21. 1. 2. 3. Reasoning • An assignment of truth values that makes all three specifications true must have p false to make true. • Because we want to be true but must be false, q must be true. • Because is true when is false and is true • we conclude that these specifications are consistent • Let us do it with truth table now

22. Is it remain consistent if the specification “The diagnostic message is not retransmitted” is added? p: The diagnostic message is stored in the buffer q: The diagnostic message is retransmitted 1. 2. 3.

23. Is it remain consistent if the specification “The diagnostic message is not retransmitted” is added? p: The diagnostic message is stored in the buffer q: The diagnostic message is retransmitted 1. 2. 3. 4. Inconsistent

24. Boolean Searches • Logical connectives are used extensively in searches of large collections of information, such as indexes of Web pages. • Because these searches employ techniques from propositional logic, they are called Boolean searches.

25. Finding Web pages about universities in New Mexico: • New AND Mexico AND Universities • ‘New Mexico’ Universities • New Universities in Mexico • “New Mexico” AND Universities • (New AND Mexico OR Arizona) AND Universities • ‘New Mexico’ Universities • Arizona Universities • (Mexico AND Universities) NOTNew

26. Quiz • Let x = “لڑک” Then x + “ا” = لڑکا Write Boolean search capturing this pattern

27. Logic Puzzles • An island has two kinds of inhabitants, • Knights, who always tell the truth • Knaves, who always lie. • You encounter two people A and B. • What are A and B if • A says “B is a knight” • B says “The two of us are opposite types?

28. A says “B is a knight” • B says “The two of us are opposite types? p: A is a knight : A is a knave q: B is a knight : B is a knave

29. A says “B is a knight” • B says “The two of us are opposite types? p: A is a knight : A is a knave q: B is a knight : B is a knave First possibility: A is a knight; that is p is true.

30. A says “B is a knight” • B says “The two of us are opposite types? p: A is a knight : A is a knave q: B is a knight : B is a knave First possibility: A is a knight; that is p is true. • If A is a knight, then he is telling the truth when he says that B is a knight, so that q is true, and A and B are the same type (both knight). • But, if B is a knight, then B’s statement that A and B are of opposite types (p ∧￢q) ∨ (￢p ∧ q), have to be true. But it is not; because A and B are both knights. Not consistent. • Conclusion: A is not a knight (p is false).

31. A says “B is a knight” • B says “The two of us are opposite types? p: A is a knight : A is a knave q: B is a knight : B is a knave Second possibility: A is a knave; that is p is false. • If A is a knave, then he is telling lie when he says that B is a knight. So B is knave (q is false). • Also when B says that A and B are of opposite types (p ∧￢q) ∨ (￢p ∧ q), he again lies. • Conclusion: A and B are both knaves.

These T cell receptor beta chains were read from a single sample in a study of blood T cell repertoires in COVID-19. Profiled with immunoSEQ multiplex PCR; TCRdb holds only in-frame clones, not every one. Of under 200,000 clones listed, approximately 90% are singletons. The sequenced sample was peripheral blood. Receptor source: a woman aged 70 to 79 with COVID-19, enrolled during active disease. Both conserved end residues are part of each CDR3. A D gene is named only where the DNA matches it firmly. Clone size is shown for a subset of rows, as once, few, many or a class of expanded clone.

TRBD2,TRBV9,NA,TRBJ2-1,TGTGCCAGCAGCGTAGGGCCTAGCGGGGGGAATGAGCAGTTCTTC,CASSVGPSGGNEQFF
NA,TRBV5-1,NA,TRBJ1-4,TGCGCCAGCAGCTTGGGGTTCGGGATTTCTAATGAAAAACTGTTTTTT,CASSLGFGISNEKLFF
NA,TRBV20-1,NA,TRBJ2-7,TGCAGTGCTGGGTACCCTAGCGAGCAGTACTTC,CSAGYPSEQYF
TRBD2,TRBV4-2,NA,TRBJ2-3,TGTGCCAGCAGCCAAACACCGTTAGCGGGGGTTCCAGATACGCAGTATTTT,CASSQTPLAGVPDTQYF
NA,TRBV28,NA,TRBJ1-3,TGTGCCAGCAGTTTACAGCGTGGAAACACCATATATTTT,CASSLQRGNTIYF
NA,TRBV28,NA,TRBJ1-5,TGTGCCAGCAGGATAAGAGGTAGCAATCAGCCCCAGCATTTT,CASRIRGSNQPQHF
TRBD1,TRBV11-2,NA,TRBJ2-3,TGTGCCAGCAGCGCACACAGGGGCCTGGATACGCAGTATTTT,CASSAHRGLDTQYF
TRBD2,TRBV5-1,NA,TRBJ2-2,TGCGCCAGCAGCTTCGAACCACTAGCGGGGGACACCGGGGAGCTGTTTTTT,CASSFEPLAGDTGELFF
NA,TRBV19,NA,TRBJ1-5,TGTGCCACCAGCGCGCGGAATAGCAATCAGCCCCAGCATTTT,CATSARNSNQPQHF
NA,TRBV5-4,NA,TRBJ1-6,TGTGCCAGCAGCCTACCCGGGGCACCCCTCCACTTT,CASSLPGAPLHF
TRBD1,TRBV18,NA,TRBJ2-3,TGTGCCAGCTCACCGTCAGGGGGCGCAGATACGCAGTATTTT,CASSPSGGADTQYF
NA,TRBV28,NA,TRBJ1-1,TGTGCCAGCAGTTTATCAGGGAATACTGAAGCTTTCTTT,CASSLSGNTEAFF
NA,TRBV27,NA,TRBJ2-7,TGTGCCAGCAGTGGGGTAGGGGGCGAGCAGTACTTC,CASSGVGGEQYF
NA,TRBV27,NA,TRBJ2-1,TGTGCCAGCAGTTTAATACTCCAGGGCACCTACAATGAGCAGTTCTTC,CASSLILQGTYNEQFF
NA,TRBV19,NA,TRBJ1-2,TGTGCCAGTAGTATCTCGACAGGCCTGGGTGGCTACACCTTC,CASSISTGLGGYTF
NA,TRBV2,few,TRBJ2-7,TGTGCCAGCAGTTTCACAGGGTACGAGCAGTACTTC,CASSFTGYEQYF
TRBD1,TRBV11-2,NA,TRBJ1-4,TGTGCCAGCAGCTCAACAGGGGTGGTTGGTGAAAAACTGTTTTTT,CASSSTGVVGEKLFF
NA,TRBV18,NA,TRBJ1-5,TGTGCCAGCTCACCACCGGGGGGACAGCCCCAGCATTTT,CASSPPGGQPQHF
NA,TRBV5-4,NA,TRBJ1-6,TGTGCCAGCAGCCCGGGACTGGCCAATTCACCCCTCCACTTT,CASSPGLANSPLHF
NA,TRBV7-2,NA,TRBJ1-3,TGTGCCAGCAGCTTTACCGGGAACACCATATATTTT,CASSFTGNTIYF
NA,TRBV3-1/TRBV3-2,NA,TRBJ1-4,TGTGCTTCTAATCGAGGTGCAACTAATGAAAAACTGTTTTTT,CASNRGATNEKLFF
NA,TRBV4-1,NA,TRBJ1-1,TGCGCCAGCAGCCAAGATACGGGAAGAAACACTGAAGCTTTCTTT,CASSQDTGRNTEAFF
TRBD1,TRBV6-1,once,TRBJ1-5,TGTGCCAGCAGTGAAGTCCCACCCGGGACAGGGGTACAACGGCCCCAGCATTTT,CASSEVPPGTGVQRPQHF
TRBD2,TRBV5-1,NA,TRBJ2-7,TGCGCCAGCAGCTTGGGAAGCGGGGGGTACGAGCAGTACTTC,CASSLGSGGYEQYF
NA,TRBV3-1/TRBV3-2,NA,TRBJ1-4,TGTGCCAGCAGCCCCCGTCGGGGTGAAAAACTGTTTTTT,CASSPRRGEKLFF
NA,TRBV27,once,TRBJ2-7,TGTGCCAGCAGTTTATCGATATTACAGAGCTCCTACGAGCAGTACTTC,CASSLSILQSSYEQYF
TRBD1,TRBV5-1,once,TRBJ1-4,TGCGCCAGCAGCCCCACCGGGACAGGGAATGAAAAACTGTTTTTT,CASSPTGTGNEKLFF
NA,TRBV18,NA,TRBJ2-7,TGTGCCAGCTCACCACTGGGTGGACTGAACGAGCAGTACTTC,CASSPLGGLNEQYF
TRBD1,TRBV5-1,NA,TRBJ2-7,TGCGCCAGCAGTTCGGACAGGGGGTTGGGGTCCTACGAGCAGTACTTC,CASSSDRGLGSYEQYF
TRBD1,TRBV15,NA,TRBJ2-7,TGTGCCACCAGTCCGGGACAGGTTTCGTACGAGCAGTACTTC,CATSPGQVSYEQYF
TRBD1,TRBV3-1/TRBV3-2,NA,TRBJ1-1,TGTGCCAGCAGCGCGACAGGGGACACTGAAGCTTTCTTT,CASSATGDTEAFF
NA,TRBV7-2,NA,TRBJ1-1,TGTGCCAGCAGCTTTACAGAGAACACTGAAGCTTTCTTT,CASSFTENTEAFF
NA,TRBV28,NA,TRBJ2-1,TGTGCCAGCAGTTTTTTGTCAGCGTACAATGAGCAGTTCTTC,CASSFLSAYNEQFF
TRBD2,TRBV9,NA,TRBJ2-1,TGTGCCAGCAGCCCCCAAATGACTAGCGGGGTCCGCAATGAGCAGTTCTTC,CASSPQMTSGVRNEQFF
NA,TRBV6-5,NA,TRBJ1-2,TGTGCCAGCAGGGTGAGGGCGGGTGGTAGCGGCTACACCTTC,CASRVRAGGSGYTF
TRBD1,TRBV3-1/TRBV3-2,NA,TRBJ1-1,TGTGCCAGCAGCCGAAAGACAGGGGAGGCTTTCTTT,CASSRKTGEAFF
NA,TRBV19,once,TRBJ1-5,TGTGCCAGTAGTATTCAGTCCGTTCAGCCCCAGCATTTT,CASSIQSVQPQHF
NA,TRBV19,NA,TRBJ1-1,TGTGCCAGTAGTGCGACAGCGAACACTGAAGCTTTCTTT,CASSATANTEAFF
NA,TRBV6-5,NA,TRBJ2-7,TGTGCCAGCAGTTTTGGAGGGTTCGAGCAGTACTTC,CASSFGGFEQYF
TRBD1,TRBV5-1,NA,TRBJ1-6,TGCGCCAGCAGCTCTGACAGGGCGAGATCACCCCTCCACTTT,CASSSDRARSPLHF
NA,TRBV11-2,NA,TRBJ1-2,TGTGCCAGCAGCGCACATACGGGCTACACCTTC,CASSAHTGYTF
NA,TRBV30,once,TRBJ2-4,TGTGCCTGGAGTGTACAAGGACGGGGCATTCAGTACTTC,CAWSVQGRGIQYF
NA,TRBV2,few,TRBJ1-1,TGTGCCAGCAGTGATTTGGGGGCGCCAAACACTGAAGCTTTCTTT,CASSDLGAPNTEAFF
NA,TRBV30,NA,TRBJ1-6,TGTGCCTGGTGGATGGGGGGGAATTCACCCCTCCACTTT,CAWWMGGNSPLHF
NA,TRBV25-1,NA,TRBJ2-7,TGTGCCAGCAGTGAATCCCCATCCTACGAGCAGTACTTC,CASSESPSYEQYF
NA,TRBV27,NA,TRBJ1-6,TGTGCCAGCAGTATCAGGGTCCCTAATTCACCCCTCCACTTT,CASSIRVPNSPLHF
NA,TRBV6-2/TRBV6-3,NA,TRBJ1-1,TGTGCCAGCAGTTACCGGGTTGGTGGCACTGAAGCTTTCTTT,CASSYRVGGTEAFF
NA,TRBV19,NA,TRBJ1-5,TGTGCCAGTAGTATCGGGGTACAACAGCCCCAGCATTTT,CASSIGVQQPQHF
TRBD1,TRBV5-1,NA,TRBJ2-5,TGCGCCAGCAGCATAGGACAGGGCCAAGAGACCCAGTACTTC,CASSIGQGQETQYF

32. Logic Circuits • Propositional logic can be applied to the design of computer hardware • A logic circuit (or digital circuit) receives input signals , each a bit [either 0 (off) or 1 (on)], and produces output signals , each a bit.

33. Quiz: Draw

34. Quiz: Draw

35. 1.3 Propositional Equivalence • An important type of step used in a mathematical argument is the replacement of a statement with another statement with the same truth value • Propositional Equivalence is extensively used in the construction of mathematical arguments.

36. Tautology and Contradiction • A compound proposition which is always true, is called tautology. For example, , , • A compound proposition which is always false, is called contradiction. For example, , ,

37. Example on notebook:

38. Logical Equivalences • Compound propositions that have the same truth values in all possible cases are called logically equivalent. • The compound propositions p and q are called logically equivalent if p ↔ q is a tautology. • The notation p ≡ q denotes that p and q are logically equivalent.

39. Show that

40. Standard equivalences Identity Domination

41. Standard equivalences Idempotence Double Negation

42. Standard Equivalences Commutative law:

43. Standard equivalences Associativity

44. Standard equivalences • Inversion • Negation • Contradiction

45. Distributive Law

46. De Morgan’s Law

47. Generalization De Morgan’s Laws